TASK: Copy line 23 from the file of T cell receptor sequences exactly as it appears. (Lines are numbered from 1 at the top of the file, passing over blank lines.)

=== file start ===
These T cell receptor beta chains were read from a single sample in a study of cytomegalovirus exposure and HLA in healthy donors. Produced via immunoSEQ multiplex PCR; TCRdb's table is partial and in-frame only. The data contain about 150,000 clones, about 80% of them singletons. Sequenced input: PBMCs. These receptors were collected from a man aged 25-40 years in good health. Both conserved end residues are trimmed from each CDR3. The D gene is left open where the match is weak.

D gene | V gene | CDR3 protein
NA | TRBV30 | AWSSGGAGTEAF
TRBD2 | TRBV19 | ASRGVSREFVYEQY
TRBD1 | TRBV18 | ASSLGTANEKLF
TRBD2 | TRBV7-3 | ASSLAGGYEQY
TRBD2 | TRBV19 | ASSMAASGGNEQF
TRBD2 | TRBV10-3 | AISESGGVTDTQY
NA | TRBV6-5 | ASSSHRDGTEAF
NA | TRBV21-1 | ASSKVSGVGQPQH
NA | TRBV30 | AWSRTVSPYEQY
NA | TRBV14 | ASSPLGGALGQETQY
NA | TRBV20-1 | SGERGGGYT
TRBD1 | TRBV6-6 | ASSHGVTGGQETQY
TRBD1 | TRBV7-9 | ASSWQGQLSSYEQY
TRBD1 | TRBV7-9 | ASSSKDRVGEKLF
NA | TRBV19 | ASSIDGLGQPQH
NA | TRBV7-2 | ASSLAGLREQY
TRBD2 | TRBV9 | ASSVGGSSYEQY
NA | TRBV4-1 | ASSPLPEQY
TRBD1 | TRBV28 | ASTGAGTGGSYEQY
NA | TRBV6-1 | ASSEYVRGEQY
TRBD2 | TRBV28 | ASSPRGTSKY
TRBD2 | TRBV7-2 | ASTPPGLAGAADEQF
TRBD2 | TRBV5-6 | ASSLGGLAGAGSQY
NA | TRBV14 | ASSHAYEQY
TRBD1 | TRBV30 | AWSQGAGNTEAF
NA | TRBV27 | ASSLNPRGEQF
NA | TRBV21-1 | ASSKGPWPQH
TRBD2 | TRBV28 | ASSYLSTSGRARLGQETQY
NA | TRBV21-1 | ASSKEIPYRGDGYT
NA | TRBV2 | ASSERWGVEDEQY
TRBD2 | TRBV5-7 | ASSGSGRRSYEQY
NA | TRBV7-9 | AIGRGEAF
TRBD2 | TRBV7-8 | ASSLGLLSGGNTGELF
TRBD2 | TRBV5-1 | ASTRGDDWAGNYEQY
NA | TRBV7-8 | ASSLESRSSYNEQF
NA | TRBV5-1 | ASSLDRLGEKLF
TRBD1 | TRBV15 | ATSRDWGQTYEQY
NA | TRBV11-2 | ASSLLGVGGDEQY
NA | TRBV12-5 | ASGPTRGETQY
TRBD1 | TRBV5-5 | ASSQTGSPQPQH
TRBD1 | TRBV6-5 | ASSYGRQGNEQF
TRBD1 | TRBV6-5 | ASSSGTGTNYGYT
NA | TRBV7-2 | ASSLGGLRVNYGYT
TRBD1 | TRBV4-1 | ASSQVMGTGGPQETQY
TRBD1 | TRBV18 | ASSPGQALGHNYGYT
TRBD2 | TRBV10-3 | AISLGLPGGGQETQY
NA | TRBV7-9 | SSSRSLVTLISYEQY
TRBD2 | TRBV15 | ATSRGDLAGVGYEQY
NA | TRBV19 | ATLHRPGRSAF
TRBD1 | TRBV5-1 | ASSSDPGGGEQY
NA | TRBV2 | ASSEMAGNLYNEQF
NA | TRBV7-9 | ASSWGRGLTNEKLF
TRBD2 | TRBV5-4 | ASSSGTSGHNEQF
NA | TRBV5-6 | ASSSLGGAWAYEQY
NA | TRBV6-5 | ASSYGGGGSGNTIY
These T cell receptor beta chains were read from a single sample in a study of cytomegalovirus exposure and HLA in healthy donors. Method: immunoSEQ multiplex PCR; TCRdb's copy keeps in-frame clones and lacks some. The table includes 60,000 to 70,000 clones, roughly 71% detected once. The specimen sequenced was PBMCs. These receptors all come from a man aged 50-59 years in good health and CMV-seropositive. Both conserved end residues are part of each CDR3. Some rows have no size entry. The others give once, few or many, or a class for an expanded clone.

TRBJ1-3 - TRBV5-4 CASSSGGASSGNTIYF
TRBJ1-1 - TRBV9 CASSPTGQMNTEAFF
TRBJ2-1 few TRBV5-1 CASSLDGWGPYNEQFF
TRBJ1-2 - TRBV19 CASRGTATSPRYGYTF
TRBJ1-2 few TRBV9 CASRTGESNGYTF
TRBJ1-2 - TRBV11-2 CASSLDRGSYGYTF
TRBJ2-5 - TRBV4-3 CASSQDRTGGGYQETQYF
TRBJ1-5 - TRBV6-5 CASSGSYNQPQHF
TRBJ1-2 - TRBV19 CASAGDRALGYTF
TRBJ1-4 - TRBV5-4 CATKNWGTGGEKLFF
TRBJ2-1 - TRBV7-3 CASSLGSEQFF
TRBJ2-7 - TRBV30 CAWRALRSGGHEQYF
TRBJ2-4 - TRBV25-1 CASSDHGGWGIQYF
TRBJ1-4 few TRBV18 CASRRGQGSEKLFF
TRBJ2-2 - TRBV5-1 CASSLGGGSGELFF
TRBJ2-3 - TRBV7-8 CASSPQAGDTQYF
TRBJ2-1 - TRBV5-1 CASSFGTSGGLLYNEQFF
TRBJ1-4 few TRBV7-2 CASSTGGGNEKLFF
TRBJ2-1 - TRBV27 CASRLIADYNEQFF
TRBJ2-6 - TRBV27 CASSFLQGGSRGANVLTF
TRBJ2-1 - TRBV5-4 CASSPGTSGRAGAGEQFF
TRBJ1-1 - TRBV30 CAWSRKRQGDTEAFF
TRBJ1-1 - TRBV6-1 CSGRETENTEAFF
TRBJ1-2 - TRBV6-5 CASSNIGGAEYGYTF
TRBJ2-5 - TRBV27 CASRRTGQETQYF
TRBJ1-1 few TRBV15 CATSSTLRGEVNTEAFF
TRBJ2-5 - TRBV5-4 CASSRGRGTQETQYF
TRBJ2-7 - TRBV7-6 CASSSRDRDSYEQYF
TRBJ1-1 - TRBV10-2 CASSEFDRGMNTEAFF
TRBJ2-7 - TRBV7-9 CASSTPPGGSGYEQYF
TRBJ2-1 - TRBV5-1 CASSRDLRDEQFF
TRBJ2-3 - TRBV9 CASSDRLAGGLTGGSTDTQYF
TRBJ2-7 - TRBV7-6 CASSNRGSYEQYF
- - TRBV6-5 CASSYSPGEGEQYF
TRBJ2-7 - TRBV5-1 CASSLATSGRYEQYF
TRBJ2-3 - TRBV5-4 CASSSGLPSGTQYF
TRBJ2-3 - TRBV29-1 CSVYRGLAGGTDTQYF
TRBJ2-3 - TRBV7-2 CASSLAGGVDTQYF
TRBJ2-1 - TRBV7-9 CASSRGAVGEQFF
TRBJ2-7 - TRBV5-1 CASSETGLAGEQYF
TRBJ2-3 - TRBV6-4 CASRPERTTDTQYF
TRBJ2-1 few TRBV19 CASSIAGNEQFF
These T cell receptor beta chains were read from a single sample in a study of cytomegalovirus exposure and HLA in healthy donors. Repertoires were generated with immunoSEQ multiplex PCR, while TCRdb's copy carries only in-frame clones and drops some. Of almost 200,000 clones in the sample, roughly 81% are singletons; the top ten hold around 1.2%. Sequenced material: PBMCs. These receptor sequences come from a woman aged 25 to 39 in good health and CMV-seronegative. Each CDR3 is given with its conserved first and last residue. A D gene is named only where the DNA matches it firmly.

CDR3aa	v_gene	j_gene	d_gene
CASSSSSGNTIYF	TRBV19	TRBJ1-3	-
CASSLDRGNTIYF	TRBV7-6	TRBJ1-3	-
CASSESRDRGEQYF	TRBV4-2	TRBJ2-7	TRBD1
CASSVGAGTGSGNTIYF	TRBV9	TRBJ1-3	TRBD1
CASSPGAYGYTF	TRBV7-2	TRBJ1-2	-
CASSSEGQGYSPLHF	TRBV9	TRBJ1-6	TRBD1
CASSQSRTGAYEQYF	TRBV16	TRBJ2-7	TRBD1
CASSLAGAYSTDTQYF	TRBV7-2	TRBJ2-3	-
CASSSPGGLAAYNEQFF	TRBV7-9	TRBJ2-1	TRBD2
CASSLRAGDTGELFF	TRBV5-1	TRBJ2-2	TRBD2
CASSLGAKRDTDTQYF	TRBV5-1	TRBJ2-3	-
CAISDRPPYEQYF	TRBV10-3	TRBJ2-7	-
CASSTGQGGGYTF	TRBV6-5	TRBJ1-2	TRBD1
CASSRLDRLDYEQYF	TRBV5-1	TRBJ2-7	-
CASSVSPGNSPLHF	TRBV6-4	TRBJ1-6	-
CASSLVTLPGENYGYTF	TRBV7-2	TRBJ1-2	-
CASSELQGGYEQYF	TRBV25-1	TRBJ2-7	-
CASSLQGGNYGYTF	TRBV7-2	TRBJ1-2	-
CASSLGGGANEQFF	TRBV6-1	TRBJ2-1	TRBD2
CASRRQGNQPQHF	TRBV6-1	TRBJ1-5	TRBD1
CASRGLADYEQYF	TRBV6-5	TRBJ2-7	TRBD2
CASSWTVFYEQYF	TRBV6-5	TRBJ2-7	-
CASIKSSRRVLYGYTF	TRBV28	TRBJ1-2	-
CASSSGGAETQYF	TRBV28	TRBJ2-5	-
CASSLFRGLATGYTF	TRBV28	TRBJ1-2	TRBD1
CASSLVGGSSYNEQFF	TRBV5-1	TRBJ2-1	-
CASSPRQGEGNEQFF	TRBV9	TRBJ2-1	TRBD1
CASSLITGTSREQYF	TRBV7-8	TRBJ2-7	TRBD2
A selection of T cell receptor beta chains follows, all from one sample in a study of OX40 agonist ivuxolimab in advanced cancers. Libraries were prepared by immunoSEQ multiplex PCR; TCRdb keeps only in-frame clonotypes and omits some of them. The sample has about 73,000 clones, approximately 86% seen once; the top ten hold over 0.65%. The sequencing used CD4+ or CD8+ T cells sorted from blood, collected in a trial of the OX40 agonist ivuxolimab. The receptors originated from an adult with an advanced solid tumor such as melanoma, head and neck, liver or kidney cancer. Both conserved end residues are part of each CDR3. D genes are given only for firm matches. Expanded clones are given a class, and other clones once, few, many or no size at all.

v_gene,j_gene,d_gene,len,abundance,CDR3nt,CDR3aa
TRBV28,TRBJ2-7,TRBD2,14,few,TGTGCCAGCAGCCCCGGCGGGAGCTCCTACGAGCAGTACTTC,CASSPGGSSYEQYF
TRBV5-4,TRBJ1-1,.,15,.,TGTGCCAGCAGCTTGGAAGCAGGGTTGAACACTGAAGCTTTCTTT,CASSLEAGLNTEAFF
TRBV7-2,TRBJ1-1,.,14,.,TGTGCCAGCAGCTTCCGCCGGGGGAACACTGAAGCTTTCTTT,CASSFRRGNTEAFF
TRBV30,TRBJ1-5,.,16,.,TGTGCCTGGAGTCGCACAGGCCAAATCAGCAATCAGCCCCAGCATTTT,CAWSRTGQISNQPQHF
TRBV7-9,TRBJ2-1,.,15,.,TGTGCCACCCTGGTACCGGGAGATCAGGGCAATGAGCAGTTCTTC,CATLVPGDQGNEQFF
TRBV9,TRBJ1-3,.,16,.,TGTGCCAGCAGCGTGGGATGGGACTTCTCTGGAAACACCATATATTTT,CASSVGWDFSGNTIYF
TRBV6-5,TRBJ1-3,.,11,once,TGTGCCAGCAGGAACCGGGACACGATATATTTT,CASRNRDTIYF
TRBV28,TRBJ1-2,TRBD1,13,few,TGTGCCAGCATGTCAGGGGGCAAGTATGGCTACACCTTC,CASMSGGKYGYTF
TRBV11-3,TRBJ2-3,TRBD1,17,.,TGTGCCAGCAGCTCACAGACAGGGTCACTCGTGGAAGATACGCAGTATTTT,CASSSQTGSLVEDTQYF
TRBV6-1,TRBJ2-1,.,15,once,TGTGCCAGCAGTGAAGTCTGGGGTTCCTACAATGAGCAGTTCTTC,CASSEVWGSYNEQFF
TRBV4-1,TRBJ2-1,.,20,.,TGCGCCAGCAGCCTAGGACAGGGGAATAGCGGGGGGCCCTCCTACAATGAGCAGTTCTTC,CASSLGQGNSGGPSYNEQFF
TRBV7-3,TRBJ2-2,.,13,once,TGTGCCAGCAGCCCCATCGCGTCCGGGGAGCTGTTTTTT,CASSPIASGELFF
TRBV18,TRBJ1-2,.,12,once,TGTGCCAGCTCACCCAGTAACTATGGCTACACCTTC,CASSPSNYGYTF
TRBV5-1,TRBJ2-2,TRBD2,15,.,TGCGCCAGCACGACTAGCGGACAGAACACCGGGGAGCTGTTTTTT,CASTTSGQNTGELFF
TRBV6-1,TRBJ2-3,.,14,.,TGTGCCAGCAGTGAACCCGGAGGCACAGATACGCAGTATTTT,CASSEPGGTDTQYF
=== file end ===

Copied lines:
TRBD2 | TRBV28 | ASSPRGTSKY